Paper Crane Journal only accepts work from people under 20 years old. They accept poetry, prose, and art, and are currently open to submissions for their issue Flight. On their website, they have a super comprehensive resources page with links to writing resources especially aimed at newcomers to the literary scene. I really liked two prose pieces from their volume Beginnings: “Leaving Homes” by Jyotsa Nair which is about the narrator’s family fleeing the UK after the India/Pakistan Partition and “Imprinted” by Tyler Godsey-Kellog, which is a more experimental piece reflecting on childhood memories. I also liked the poem, “Love Letter for a Bygone Jurassic” by Rena Su.
Blue Marble Review is a more established outlet for young writers, but its editors are all students from the Minnetonka Writing Center. The journal, which is celebrating its five-year anniversary by publishing an anthology, accepts work from writers aged 13-22. They currently are publishing stories about the effects of the COVID 19 pandemic on youth, but they also accept general poetry and prose. Significantly, they pay their writers $25 per piece!
Much of their most recent issue documents the impact this past year had on young people. The essay, “2020 Grads: We Will be Okay” by Hannalee Isaacs resonated with me since last year was my first year of teaching high school, and I never had a chance to say goodbye to my first graduating class. The poem, “Letter from Mateo in Portland to Stella in Cleveland” by Mateo Sifuentes reflects on the experience of living in Portland in the past year, during a pandemic, protests, and wildfires. I also liked the lyrical fiction piece, “Sundays,” by Amy Wang which captures grief and the hurt of covering it up.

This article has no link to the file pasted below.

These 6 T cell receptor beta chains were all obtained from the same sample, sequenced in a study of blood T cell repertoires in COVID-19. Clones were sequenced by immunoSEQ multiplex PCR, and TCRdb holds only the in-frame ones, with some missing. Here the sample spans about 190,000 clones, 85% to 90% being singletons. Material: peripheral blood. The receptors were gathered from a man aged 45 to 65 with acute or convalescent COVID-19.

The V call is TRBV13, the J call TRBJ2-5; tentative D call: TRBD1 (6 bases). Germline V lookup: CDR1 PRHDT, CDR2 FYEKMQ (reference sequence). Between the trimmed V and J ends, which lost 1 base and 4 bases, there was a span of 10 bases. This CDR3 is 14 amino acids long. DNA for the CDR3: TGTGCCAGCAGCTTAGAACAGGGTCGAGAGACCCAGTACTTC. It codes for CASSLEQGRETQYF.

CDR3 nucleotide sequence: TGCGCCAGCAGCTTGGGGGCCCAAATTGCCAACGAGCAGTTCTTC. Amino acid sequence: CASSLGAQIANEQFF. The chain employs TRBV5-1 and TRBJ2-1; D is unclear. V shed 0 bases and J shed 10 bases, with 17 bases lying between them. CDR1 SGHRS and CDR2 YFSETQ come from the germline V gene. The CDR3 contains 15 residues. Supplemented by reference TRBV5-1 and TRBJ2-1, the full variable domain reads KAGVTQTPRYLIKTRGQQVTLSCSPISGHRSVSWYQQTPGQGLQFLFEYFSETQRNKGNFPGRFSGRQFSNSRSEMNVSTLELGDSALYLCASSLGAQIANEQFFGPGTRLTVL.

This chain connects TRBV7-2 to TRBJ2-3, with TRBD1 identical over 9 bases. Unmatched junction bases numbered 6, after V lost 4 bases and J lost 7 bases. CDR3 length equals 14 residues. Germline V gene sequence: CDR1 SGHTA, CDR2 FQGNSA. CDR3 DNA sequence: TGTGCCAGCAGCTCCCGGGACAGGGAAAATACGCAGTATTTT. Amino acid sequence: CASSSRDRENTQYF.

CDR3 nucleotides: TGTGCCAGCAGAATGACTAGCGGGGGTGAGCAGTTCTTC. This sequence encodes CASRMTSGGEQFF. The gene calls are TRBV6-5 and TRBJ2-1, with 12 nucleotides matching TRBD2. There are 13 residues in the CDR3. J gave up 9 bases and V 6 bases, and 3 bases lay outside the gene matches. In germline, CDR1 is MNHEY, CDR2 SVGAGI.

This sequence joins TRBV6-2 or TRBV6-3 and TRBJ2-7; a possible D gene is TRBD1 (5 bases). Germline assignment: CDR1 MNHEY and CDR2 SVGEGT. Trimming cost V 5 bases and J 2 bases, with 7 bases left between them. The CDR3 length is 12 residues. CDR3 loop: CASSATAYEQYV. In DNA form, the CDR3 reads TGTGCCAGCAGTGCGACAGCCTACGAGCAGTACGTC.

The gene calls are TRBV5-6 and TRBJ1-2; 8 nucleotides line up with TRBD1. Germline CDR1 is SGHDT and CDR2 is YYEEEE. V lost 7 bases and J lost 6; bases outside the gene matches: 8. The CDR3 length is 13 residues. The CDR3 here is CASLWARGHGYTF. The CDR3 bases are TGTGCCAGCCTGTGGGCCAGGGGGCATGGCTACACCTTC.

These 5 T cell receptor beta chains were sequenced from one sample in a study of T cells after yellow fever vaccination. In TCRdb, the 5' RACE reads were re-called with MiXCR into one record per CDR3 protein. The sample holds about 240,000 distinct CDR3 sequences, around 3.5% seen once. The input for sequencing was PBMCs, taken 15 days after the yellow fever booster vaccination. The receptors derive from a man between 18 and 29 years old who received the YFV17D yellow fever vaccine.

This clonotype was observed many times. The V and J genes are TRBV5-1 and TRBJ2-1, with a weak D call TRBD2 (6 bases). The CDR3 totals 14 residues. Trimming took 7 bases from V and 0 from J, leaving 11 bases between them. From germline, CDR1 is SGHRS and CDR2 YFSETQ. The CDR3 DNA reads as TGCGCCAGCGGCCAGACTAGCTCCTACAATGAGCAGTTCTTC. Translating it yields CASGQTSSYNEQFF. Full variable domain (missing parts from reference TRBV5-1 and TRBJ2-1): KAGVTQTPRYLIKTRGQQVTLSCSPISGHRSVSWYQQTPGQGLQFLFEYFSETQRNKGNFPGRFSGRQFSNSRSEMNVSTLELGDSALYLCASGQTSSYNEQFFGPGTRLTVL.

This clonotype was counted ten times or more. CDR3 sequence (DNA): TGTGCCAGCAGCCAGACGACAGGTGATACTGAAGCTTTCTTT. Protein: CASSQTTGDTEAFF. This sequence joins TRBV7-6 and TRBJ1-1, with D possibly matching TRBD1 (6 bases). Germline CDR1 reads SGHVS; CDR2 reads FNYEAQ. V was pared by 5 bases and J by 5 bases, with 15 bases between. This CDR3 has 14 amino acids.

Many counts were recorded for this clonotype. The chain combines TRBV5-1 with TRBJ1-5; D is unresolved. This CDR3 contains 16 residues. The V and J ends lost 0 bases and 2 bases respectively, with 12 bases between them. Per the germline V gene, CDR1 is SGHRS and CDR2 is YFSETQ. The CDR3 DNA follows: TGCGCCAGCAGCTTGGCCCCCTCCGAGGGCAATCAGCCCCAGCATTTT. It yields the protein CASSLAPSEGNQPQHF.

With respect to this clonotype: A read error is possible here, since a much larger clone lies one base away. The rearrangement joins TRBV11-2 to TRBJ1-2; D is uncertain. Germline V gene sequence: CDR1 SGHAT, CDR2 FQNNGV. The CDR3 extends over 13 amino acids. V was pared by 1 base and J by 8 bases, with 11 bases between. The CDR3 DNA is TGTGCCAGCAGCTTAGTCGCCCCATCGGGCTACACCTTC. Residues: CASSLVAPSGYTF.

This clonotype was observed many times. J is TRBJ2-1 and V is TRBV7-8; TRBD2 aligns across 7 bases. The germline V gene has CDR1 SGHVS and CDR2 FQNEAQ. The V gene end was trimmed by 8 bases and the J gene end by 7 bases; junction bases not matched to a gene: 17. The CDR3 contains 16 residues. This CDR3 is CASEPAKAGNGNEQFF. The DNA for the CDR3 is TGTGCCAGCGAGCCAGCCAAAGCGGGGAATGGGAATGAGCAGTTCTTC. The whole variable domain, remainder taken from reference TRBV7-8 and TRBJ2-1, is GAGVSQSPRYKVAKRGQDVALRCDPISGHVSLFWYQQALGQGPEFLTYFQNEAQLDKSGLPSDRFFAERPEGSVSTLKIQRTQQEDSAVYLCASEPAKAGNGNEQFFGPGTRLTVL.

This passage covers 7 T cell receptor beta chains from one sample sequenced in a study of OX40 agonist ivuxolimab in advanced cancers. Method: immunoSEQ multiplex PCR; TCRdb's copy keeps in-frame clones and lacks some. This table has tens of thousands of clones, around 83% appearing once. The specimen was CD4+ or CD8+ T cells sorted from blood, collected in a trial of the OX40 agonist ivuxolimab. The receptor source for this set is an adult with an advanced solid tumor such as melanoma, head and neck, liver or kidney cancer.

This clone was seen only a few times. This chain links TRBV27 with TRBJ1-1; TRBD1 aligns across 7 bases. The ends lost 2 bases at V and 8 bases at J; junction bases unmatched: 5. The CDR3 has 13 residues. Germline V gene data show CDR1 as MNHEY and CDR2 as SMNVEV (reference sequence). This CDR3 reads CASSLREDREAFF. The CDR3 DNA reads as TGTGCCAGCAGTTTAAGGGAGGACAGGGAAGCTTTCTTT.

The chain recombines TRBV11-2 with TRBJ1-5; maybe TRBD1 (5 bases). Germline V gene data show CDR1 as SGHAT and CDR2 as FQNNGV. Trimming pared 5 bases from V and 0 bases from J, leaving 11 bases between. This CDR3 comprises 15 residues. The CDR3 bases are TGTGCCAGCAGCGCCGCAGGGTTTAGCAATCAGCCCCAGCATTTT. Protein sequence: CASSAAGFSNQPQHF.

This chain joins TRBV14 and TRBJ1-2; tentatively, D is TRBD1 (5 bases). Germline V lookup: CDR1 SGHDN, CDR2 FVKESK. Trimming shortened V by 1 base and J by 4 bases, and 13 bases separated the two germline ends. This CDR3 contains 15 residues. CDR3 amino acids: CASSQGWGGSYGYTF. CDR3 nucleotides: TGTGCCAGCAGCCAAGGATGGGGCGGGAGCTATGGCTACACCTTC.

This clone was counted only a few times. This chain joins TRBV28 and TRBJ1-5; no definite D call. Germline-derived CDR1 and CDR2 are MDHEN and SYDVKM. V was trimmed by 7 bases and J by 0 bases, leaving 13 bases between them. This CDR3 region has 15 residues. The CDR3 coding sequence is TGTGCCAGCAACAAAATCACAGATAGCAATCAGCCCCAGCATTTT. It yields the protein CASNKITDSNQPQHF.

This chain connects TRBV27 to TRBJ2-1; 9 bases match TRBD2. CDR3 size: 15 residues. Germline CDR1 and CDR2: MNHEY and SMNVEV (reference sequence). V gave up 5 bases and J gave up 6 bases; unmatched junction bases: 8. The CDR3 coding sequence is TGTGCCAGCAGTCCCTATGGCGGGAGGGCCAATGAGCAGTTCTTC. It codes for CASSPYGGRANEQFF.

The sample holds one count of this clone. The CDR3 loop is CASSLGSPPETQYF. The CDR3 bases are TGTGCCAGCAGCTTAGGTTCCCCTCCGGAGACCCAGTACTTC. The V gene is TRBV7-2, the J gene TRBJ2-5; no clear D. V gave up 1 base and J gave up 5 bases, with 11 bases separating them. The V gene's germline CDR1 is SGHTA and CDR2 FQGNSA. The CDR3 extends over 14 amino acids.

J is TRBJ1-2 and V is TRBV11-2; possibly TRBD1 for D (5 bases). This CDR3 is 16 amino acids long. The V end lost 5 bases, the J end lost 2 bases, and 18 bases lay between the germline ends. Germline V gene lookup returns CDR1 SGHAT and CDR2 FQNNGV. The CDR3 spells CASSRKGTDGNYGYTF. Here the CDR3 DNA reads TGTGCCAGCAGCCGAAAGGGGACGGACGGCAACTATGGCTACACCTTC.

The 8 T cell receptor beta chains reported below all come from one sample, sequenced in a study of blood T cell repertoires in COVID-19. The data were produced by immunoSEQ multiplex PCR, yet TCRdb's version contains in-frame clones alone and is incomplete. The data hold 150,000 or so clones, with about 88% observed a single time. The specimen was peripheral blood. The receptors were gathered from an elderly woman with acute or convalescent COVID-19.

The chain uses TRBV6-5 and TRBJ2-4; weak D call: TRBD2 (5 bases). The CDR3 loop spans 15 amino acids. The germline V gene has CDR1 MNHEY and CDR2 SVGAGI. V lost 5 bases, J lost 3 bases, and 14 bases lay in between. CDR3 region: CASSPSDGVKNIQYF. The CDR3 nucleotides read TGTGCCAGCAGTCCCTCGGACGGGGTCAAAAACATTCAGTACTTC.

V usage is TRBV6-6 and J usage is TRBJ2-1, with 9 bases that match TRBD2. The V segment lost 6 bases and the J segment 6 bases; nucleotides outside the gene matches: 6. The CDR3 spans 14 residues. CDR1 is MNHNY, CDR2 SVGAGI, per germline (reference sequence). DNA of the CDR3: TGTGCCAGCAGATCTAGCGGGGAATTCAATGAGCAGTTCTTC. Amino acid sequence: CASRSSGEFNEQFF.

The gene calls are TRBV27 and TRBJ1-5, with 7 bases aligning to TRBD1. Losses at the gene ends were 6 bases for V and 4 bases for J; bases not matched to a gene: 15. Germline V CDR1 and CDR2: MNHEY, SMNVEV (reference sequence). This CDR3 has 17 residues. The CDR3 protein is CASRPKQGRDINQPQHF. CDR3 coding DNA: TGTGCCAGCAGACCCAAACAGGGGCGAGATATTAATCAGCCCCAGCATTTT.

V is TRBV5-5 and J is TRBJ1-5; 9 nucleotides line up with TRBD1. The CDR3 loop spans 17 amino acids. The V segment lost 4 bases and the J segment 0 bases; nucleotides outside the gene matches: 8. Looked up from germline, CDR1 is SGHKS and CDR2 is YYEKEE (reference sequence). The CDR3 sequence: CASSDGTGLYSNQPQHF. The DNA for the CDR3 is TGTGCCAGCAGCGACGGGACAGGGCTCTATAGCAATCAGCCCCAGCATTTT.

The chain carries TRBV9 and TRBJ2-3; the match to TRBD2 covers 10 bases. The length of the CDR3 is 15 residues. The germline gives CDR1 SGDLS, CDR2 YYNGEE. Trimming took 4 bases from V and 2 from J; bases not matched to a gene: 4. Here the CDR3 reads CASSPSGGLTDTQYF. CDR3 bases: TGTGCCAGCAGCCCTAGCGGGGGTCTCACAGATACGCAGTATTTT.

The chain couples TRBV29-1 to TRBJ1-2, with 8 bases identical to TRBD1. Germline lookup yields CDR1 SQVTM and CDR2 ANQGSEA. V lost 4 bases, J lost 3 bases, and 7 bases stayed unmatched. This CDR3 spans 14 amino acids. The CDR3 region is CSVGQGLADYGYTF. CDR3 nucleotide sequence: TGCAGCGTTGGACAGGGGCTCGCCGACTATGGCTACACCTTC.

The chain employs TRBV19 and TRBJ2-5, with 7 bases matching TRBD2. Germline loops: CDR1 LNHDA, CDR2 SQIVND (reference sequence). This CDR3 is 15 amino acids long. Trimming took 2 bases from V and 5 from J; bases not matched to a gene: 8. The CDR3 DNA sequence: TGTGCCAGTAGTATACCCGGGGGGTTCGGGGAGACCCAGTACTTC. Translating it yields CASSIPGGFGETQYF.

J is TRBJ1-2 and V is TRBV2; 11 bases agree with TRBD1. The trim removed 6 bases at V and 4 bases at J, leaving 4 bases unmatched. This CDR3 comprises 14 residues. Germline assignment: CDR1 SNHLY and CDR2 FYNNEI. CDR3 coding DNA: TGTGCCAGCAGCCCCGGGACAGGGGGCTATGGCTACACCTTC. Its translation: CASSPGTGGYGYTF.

Finally, Love Letters Magazine is a journal for teens with a twist: it focuses on the heart. They accept work from teens age 14-19, and they publish poetry, prose, op-eds, songs, art, and photography. Each of their issues focuses on an aspect of love. Some of their latest posts that I enjoyed included the story “Sleepwalking,” by Ash Reynolds, which almost felt like a fairy tale or a fable. The “how to” style poem, “how to settle into joy/ how to create joy” by Amy Carranza made me smile and recall simple pleasures. I loved the essay, “Something Special About Staria Ace” by Reyna Ace, a eulogy to the writer’s cat, because what can I say? I love cats, and this piece struck a chord with me.
Even if you’re not a young writer yourself, I encourage you to check out the words the next generation are sending out into the world. After reading these journals, I feel inspired and refreshed to dive back into my own writing, even though I’m definitely a few years past the age limit of these journals.